The German SS arrested Henry at a time that Germany had sworn to destroy Poland, eliminate all Polish culture, and close education. Again, why Poland? The answer lies in Germany’s historical desire to eliminate Poland as a country, steal Polish cultural symbols, clear space for German families to ‘colonize’ Polish lands, and take advantage of Poland’s many natural resources.
Geographically, Poland lies squarely positioned in central Europe, between her two historical enemies, Germany and Russia. Outside powers have always wanted the benefits of Poland’s strategic location along trade routes, rich farmlands, coal, and other natural resources. For centuries, the pattern of all invaders was to commit wholesale slaughter against the Poles and destroy villages, farms and whatever else they could after they stole anything of value.
In 1793, Prussia (precursor to Germany), Russia, and Austria maneuvered to divide Poland between their countries. By 1795, Poland disappeared from the map of Europe. Poland would not regain independence until 1918 at the end of World War I. For 123 years, Poland ceased to exist.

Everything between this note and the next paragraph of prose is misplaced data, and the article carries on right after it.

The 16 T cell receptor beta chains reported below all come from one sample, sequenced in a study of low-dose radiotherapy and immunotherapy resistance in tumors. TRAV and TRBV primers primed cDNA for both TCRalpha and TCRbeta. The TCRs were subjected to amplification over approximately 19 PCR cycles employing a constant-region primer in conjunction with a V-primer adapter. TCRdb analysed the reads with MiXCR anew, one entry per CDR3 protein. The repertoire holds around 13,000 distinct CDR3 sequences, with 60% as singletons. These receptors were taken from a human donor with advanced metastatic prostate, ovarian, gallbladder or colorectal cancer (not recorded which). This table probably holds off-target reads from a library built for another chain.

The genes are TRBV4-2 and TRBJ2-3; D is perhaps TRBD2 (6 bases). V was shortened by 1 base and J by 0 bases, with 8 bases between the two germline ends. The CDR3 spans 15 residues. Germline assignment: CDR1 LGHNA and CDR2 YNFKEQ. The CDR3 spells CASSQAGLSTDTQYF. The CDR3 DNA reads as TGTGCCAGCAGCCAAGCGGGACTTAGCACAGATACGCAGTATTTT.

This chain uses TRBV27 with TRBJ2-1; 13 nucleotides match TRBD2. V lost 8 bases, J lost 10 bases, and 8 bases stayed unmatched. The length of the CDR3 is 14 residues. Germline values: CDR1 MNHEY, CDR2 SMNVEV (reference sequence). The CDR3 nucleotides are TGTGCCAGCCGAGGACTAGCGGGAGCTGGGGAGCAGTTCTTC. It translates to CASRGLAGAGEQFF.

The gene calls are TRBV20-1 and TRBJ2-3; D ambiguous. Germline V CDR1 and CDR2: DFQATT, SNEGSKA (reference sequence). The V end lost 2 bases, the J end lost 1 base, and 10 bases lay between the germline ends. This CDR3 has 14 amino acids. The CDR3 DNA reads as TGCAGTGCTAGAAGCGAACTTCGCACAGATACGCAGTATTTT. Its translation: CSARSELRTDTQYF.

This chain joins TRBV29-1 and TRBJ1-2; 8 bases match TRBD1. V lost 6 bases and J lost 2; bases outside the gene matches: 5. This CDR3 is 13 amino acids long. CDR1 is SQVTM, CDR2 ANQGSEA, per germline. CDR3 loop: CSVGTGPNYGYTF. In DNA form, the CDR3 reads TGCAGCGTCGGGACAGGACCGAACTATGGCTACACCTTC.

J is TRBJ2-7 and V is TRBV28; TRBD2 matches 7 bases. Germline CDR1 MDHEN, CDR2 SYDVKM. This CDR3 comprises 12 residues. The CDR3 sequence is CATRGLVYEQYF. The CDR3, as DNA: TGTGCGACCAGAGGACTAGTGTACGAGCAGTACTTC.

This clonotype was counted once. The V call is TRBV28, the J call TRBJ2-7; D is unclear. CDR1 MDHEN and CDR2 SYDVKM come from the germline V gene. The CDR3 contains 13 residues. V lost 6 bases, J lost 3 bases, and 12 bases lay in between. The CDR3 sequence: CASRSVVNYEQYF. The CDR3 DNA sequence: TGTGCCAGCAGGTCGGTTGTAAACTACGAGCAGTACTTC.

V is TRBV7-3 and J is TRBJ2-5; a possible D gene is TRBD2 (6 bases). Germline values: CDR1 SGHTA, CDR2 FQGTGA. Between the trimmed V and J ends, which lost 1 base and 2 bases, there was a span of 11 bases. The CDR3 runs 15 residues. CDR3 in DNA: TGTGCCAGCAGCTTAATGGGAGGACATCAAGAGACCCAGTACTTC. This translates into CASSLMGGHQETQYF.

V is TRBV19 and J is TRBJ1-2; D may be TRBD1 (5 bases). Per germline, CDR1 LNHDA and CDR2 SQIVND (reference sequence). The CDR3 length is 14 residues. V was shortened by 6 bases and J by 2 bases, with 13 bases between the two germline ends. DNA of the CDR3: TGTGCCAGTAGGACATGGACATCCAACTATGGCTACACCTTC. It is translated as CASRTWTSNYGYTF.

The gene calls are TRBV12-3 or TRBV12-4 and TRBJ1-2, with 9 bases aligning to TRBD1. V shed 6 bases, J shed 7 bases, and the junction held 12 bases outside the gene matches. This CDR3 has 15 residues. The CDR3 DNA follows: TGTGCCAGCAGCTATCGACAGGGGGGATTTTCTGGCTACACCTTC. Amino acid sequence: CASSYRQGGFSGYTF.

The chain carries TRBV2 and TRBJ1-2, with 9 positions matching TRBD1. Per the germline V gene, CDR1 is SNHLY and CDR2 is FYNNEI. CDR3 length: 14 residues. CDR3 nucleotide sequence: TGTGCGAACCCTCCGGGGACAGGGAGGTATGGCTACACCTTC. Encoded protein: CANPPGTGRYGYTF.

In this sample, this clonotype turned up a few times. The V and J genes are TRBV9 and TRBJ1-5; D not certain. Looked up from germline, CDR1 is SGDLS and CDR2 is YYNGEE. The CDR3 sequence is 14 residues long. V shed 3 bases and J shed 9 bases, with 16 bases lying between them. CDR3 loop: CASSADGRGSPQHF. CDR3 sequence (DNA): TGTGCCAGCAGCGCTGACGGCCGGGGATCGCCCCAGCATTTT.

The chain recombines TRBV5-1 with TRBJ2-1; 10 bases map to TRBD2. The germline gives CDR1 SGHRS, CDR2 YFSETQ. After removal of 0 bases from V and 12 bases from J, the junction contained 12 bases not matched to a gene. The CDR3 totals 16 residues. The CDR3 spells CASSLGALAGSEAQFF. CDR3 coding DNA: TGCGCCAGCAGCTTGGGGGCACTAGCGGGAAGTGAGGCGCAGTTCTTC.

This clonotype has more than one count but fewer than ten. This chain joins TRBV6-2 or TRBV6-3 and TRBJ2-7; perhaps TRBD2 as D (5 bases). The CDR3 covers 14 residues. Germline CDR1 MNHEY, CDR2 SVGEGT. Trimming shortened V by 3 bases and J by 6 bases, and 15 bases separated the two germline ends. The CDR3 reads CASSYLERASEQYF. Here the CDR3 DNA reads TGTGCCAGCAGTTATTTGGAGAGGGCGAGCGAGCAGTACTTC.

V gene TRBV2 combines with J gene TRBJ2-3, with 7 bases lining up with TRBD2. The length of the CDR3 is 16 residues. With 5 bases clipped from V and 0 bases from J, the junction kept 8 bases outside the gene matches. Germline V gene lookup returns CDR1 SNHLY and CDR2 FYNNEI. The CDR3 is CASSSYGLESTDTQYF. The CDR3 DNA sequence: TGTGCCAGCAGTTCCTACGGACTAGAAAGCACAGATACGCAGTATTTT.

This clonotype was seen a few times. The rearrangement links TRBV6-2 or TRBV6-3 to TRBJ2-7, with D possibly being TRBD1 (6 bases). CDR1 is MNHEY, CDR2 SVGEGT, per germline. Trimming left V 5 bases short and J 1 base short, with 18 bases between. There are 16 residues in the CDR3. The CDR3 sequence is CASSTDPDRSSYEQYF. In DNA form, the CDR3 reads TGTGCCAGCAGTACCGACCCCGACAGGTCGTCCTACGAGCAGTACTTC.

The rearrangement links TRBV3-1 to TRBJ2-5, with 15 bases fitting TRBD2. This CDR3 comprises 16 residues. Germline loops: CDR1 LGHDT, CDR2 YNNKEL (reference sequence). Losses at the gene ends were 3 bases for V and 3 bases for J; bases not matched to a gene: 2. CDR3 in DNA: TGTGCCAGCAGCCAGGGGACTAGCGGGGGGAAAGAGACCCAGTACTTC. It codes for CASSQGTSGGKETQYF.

From the very beginning of World War II, “Accordingly, I have placed my death-head formations in readiness—for the present only in the East—with orders to send to death mercilessly and without compassion, men, women, and children of Polish derivation and language. Only thus shall we gain the living space that we need.” Adolf Hitler
As Reichsführer, or head of the dreaded Nazi SS (secret police), Heinrich Himmler was one of the most powerful men in Nazi Germany and the chief architect of the Final Solution. He further advocated that “all Poles will disappear from the world… It is essential that the great German people should consider it as its major task to destroy all Poles.”